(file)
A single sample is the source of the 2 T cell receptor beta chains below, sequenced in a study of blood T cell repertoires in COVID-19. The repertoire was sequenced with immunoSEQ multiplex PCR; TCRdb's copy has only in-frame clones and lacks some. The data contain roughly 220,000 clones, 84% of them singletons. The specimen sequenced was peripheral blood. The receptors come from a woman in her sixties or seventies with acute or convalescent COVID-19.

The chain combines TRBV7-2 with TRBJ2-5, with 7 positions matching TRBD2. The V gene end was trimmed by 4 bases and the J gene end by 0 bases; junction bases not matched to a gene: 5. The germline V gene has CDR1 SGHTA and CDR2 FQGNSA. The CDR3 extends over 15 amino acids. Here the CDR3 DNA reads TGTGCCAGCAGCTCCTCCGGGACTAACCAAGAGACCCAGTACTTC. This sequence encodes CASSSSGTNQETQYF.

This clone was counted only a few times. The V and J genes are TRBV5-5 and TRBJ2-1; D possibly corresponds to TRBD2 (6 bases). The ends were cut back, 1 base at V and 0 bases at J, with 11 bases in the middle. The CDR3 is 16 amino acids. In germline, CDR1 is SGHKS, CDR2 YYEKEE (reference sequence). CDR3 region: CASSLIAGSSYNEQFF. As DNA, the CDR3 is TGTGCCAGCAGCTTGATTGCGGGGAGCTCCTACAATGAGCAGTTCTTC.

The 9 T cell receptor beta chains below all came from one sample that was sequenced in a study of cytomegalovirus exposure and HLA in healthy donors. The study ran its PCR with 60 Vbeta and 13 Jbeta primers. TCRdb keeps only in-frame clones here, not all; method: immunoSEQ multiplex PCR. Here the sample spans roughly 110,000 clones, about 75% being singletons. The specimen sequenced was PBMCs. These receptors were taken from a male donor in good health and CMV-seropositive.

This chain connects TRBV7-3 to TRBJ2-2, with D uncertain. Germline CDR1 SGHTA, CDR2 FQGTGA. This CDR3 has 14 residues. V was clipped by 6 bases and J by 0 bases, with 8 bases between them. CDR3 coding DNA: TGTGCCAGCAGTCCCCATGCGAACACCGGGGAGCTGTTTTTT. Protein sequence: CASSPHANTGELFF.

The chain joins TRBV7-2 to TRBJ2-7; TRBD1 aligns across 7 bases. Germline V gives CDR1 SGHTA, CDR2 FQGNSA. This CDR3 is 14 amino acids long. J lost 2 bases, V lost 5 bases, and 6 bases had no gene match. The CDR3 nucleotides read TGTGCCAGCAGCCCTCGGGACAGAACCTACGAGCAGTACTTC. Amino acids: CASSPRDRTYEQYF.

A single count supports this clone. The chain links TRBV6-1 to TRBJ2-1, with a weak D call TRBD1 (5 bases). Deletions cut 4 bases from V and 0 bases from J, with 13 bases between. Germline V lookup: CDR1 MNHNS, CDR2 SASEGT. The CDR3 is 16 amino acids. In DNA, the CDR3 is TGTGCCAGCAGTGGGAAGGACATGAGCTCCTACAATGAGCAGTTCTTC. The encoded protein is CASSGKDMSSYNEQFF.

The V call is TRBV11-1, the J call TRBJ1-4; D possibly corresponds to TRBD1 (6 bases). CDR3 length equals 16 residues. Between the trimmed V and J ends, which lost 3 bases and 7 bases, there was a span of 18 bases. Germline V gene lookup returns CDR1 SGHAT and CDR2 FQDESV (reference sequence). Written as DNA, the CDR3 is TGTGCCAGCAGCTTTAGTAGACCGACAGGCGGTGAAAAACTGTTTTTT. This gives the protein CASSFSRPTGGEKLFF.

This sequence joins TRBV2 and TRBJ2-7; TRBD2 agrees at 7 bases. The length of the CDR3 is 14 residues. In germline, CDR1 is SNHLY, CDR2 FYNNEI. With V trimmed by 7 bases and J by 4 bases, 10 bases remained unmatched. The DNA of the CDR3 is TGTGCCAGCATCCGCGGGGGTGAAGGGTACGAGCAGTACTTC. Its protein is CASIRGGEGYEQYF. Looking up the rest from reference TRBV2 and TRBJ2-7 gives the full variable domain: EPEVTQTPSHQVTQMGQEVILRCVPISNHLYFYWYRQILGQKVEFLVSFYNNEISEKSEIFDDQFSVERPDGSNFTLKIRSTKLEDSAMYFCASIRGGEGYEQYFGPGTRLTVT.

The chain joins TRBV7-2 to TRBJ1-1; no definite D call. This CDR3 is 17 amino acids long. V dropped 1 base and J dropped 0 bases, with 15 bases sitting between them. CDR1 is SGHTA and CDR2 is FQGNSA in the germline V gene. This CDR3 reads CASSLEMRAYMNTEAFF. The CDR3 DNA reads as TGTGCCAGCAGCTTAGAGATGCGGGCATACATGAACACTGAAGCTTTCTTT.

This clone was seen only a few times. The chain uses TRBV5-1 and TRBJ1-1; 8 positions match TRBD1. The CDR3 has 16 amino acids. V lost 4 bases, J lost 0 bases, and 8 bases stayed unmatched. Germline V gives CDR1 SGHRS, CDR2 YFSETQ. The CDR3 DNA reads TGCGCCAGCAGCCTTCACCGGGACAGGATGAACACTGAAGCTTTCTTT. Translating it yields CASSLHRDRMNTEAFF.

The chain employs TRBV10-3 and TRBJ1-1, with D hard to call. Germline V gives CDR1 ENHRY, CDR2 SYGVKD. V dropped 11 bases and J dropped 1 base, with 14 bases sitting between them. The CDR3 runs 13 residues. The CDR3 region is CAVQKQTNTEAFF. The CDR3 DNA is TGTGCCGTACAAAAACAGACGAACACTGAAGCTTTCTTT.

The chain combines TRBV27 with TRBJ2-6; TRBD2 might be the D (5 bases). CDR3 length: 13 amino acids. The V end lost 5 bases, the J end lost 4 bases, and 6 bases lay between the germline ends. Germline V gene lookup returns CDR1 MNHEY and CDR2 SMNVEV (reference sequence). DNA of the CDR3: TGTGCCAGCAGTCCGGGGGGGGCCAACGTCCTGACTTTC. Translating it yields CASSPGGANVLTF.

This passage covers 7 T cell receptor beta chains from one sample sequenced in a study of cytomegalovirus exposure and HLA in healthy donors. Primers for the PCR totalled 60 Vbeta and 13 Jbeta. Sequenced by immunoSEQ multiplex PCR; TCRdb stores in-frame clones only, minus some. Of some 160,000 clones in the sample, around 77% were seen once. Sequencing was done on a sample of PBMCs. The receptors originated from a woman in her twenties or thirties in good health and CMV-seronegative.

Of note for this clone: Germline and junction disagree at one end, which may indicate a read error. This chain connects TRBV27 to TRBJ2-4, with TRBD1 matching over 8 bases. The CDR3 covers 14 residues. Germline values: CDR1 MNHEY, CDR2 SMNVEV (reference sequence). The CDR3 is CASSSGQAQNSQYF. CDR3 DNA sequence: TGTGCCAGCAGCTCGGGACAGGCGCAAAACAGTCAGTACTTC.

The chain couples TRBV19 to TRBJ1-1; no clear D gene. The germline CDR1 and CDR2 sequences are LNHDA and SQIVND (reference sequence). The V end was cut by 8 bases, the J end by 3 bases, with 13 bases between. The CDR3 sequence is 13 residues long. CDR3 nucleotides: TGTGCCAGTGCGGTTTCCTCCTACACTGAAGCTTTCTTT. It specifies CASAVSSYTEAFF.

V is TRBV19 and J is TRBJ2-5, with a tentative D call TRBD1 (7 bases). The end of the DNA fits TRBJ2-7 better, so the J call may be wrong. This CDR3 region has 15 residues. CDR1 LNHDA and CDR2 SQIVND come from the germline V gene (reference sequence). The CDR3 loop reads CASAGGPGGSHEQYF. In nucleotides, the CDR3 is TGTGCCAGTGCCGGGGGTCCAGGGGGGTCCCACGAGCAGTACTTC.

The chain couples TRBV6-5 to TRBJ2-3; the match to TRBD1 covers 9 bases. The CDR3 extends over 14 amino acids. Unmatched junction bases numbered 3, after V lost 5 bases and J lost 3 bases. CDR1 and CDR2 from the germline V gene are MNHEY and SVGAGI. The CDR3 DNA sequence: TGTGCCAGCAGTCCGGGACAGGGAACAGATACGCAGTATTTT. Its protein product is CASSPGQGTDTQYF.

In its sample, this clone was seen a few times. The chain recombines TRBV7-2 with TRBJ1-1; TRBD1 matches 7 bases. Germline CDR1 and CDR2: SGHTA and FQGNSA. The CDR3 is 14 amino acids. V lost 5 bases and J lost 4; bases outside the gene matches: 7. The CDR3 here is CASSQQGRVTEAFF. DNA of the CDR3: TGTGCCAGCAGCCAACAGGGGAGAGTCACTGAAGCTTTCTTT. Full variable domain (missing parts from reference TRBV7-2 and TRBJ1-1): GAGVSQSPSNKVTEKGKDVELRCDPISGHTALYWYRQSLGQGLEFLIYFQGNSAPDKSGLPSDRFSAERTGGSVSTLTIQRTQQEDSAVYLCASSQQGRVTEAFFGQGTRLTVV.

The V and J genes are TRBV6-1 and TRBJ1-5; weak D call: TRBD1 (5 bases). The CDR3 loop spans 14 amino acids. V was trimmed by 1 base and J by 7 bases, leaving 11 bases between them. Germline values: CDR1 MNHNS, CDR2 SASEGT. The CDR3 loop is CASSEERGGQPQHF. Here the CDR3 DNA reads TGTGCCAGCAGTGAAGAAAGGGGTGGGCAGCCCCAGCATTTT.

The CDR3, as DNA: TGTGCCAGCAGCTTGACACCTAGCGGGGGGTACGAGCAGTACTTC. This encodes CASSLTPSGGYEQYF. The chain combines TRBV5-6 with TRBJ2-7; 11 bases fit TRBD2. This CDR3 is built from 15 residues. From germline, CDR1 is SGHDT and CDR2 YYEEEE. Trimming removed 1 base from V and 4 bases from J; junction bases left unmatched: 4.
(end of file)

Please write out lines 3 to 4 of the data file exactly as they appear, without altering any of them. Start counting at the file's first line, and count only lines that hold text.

This clone was counted only a few times. The V and J genes are TRBV5-5 and TRBJ2-1; D possibly corresponds to TRBD2 (6 bases). The ends were cut back, 1 base at V and 0 bases at J, with 11 bases in the middle. The CDR3 is 16 amino acids. In germline, CDR1 is SGHKS, CDR2 YYEKEE (reference sequence). CDR3 region: CASSLIAGSSYNEQFF. As DNA, the CDR3 is TGTGCCAGCAGCTTGATTGCGGGGAGCTCCTACAATGAGCAGTTCTTC.

The 9 T cell receptor beta chains below all came from one sample that was sequenced in a study of cytomegalovirus exposure and HLA in healthy donors. The study ran its PCR with 60 Vbeta and 13 Jbeta primers. TCRdb keeps only in-frame clones here, not all; method: immunoSEQ multiplex PCR. Here the sample spans roughly 110,000 clones, about 75% being singletons. The specimen sequenced was PBMCs. These receptors were taken from a male donor in good health and CMV-seropositive.